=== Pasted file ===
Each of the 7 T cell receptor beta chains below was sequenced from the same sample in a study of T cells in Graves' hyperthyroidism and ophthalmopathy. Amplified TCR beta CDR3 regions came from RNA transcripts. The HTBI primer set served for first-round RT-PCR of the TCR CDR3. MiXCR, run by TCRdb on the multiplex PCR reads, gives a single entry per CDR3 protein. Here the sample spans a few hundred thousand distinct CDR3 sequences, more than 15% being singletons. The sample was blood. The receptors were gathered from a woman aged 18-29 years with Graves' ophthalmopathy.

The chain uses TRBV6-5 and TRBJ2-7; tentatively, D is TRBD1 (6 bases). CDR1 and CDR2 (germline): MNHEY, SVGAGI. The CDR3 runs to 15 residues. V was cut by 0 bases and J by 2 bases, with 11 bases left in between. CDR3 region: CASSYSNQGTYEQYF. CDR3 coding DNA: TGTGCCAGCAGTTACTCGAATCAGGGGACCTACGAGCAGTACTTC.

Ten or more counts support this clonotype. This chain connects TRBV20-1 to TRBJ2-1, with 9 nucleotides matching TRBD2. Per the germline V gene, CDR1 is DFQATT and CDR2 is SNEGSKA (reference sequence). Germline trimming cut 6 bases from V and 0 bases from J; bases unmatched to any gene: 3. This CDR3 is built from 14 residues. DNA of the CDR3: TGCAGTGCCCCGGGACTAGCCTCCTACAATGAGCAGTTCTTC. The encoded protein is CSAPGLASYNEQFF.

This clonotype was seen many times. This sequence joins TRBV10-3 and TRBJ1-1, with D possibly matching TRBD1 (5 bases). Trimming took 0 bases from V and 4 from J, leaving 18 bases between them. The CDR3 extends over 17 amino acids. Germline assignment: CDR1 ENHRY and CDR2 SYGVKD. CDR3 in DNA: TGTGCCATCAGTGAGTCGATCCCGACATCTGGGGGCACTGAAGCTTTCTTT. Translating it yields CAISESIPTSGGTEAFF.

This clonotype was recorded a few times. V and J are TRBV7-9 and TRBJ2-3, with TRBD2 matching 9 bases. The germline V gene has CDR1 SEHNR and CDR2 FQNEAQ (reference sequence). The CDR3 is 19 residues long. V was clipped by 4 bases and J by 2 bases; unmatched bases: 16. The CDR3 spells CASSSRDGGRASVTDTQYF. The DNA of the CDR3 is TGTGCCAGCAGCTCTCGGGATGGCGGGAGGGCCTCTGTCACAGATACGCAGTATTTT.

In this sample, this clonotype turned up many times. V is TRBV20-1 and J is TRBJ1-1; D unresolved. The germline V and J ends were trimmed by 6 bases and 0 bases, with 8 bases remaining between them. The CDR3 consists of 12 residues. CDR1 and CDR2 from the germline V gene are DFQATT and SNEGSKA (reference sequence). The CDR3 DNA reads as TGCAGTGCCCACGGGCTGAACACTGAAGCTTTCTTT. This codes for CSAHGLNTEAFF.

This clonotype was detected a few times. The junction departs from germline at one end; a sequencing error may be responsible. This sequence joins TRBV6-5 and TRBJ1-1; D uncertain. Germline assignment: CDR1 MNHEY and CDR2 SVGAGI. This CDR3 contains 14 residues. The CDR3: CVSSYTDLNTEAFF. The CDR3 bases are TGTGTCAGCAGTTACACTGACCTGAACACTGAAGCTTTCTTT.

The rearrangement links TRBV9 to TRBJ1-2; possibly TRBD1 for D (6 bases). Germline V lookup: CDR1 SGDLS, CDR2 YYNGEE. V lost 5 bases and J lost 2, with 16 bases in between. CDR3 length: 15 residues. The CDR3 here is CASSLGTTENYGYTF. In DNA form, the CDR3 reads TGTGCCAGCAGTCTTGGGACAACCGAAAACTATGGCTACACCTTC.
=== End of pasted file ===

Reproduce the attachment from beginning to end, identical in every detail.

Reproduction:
Each of the 7 T cell receptor beta chains below was sequenced from the same sample in a study of T cells in Graves' hyperthyroidism and ophthalmopathy. Amplified TCR beta CDR3 regions came from RNA transcripts. The HTBI primer set served for first-round RT-PCR of the TCR CDR3. MiXCR, run by TCRdb on the multiplex PCR reads, gives a single entry per CDR3 protein. Here the sample spans a few hundred thousand distinct CDR3 sequences, more than 15% being singletons. The sample was blood. The receptors were gathered from a woman aged 18-29 years with Graves' ophthalmopathy.

The chain uses TRBV6-5 and TRBJ2-7; tentatively, D is TRBD1 (6 bases). CDR1 and CDR2 (germline): MNHEY, SVGAGI. The CDR3 runs to 15 residues. V was cut by 0 bases and J by 2 bases, with 11 bases left in between. CDR3 region: CASSYSNQGTYEQYF. CDR3 coding DNA: TGTGCCAGCAGTTACTCGAATCAGGGGACCTACGAGCAGTACTTC.

Ten or more counts support this clonotype. This chain connects TRBV20-1 to TRBJ2-1, with 9 nucleotides matching TRBD2. Per the germline V gene, CDR1 is DFQATT and CDR2 is SNEGSKA (reference sequence). Germline trimming cut 6 bases from V and 0 bases from J; bases unmatched to any gene: 3. This CDR3 is built from 14 residues. DNA of the CDR3: TGCAGTGCCCCGGGACTAGCCTCCTACAATGAGCAGTTCTTC. The encoded protein is CSAPGLASYNEQFF.

This clonotype was seen many times. This sequence joins TRBV10-3 and TRBJ1-1, with D possibly matching TRBD1 (5 bases). Trimming took 0 bases from V and 4 from J, leaving 18 bases between them. The CDR3 extends over 17 amino acids. Germline assignment: CDR1 ENHRY and CDR2 SYGVKD. CDR3 in DNA: TGTGCCATCAGTGAGTCGATCCCGACATCTGGGGGCACTGAAGCTTTCTTT. Translating it yields CAISESIPTSGGTEAFF.

This clonotype was recorded a few times. V and J are TRBV7-9 and TRBJ2-3, with TRBD2 matching 9 bases. The germline V gene has CDR1 SEHNR and CDR2 FQNEAQ (reference sequence). The CDR3 is 19 residues long. V was clipped by 4 bases and J by 2 bases; unmatched bases: 16. The CDR3 spells CASSSRDGGRASVTDTQYF. The DNA of the CDR3 is TGTGCCAGCAGCTCTCGGGATGGCGGGAGGGCCTCTGTCACAGATACGCAGTATTTT.

In this sample, this clonotype turned up many times. V is TRBV20-1 and J is TRBJ1-1; D unresolved. The germline V and J ends were trimmed by 6 bases and 0 bases, with 8 bases remaining between them. The CDR3 consists of 12 residues. CDR1 and CDR2 from the germline V gene are DFQATT and SNEGSKA (reference sequence). The CDR3 DNA reads as TGCAGTGCCCACGGGCTGAACACTGAAGCTTTCTTT. This codes for CSAHGLNTEAFF.

This clonotype was detected a few times. The junction departs from germline at one end; a sequencing error may be responsible. This sequence joins TRBV6-5 and TRBJ1-1; D uncertain. Germline assignment: CDR1 MNHEY and CDR2 SVGAGI. This CDR3 contains 14 residues. The CDR3: CVSSYTDLNTEAFF. The CDR3 bases are TGTGTCAGCAGTTACACTGACCTGAACACTGAAGCTTTCTTT.

The rearrangement links TRBV9 to TRBJ1-2; possibly TRBD1 for D (6 bases). Germline V lookup: CDR1 SGDLS, CDR2 YYNGEE. V lost 5 bases and J lost 2, with 16 bases in between. CDR3 length: 15 residues. The CDR3 here is CASSLGTTENYGYTF. In DNA form, the CDR3 reads TGTGCCAGCAGTCTTGGGACAACCGAAAACTATGGCTACACCTTC.